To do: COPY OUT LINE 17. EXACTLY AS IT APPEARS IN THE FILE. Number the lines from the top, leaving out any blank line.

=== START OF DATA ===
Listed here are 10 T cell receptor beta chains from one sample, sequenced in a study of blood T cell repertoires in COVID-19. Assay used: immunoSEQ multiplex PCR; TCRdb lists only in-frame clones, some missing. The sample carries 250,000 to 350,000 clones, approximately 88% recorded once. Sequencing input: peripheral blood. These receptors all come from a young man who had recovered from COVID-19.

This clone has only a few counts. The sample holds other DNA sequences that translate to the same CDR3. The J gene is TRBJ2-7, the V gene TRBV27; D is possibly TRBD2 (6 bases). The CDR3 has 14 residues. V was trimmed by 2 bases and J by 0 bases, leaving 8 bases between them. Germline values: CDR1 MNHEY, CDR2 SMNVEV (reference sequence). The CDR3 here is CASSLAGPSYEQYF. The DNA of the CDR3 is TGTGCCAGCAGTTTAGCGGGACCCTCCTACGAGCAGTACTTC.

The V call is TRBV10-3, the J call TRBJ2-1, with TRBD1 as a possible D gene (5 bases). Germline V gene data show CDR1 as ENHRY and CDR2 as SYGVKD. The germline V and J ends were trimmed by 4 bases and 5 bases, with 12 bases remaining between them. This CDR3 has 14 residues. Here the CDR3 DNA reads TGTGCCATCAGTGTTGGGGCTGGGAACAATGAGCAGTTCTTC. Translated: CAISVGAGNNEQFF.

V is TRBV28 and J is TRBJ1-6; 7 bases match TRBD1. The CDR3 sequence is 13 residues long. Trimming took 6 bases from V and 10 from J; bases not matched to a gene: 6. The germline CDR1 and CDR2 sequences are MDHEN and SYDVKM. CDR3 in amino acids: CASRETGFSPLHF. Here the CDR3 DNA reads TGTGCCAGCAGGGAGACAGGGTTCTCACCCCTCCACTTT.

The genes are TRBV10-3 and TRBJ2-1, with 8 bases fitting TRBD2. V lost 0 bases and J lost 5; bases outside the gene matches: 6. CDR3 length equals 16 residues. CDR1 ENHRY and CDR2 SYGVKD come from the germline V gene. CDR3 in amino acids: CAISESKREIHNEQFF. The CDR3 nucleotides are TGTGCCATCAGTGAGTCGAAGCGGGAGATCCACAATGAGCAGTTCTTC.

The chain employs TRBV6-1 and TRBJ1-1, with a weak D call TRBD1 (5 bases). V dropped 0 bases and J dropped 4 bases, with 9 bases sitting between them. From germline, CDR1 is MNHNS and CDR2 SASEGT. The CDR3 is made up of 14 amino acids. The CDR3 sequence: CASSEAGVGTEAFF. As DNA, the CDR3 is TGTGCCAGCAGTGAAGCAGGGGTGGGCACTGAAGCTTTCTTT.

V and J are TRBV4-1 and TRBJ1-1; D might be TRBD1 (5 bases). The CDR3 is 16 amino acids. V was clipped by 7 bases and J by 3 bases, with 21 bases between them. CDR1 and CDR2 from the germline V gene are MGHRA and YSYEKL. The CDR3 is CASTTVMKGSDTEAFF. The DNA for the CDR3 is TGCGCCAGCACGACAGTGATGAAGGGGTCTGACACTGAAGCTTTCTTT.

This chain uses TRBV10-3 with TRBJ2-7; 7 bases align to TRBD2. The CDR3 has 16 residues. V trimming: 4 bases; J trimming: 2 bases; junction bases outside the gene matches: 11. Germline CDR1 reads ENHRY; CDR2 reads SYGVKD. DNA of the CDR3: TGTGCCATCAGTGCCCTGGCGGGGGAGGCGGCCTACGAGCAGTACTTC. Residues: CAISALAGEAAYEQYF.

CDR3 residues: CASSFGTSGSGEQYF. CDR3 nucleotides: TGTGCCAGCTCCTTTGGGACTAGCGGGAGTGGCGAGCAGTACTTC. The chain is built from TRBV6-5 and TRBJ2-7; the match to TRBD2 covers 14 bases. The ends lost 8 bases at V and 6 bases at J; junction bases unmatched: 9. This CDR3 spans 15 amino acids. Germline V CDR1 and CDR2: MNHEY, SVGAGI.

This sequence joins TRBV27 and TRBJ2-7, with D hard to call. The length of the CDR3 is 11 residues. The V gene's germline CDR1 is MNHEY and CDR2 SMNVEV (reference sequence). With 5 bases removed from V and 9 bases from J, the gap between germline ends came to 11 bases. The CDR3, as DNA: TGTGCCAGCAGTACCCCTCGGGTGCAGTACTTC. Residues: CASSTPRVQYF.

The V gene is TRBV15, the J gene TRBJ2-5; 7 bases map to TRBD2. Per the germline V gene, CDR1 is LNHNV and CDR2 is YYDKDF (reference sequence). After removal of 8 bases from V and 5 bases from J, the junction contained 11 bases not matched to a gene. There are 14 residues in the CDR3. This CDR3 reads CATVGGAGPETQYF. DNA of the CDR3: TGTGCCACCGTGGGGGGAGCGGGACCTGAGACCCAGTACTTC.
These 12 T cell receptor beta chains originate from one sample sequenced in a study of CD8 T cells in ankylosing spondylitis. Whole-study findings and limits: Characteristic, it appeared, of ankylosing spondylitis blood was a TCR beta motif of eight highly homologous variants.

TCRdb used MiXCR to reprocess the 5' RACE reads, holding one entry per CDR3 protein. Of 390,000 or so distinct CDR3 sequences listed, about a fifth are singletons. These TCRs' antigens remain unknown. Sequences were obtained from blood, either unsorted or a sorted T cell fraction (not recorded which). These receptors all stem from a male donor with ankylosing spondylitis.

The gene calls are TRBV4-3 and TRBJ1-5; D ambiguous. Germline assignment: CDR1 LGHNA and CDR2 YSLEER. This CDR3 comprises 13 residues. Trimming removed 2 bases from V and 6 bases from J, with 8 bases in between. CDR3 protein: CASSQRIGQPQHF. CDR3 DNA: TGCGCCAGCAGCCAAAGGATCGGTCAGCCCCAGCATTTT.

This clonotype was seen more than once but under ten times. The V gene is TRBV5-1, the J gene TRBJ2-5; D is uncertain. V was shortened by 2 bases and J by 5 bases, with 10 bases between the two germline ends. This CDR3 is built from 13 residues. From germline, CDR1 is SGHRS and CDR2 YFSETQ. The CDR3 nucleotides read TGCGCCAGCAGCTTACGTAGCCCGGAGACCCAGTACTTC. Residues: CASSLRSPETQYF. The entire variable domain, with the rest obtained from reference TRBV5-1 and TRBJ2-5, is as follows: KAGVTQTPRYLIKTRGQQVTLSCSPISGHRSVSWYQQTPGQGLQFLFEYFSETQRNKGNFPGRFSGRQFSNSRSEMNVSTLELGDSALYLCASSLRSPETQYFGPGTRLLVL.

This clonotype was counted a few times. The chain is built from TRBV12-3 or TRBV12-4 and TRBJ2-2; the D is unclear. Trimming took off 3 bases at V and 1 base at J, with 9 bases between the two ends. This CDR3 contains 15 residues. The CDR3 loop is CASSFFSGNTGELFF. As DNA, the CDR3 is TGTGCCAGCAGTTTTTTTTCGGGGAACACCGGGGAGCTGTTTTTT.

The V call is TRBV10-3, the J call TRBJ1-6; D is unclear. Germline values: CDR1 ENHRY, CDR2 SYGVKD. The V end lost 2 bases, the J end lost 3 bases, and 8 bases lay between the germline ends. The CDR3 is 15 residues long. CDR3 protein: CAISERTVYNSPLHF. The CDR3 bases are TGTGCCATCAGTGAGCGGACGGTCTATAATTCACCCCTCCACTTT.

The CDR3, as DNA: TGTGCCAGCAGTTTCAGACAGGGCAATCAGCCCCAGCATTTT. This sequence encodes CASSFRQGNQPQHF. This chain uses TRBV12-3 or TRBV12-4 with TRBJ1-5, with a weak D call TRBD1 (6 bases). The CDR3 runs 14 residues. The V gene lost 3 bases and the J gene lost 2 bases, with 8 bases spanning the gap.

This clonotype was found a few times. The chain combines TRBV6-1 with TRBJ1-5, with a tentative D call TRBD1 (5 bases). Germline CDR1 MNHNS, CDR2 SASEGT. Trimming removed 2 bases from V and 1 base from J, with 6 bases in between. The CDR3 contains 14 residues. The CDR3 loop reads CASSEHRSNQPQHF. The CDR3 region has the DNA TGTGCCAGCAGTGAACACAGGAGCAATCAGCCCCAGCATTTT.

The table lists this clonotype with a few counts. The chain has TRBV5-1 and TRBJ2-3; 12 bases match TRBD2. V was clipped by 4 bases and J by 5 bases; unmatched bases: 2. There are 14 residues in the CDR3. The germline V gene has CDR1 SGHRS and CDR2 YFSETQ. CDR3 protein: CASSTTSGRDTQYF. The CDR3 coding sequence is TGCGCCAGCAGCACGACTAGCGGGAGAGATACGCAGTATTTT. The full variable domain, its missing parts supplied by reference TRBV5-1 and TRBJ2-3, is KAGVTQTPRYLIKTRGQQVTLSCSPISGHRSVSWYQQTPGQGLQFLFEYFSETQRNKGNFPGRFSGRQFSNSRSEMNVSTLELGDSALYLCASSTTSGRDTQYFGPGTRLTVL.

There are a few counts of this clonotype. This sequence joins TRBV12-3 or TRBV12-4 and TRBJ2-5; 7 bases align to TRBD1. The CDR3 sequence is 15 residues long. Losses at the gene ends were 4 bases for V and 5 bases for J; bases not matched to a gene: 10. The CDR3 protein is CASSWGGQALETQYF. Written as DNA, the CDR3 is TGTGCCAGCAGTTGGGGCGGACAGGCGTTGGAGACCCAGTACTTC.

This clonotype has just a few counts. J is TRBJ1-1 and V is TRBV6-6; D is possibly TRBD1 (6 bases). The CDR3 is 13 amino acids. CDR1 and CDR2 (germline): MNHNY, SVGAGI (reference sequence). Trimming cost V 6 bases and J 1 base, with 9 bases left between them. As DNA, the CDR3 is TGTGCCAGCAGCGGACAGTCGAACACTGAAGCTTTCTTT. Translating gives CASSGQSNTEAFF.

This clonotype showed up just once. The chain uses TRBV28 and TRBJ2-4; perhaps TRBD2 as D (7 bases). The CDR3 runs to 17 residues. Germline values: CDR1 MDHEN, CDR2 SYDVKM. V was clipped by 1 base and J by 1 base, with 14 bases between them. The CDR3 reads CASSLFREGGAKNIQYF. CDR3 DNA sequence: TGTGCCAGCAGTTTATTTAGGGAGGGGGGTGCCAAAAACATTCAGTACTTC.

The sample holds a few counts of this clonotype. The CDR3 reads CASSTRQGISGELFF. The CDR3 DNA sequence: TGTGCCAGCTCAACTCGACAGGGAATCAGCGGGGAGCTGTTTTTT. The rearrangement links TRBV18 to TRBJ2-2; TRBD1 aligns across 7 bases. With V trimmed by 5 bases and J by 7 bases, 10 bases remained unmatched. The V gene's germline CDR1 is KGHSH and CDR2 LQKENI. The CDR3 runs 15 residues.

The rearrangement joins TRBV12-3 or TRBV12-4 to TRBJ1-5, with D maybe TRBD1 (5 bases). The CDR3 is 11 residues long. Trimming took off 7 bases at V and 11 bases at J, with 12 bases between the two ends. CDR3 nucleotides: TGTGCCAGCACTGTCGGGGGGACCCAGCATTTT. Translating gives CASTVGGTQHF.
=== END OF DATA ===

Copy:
The V call is TRBV10-3, the J call TRBJ1-6; D is unclear. Germline values: CDR1 ENHRY, CDR2 SYGVKD. The V end lost 2 bases, the J end lost 3 bases, and 8 bases lay between the germline ends. The CDR3 is 15 residues long. CDR3 protein: CAISERTVYNSPLHF. The CDR3 bases are TGTGCCATCAGTGAGCGGACGGTCTATAATTCACCCCTCCACTTT.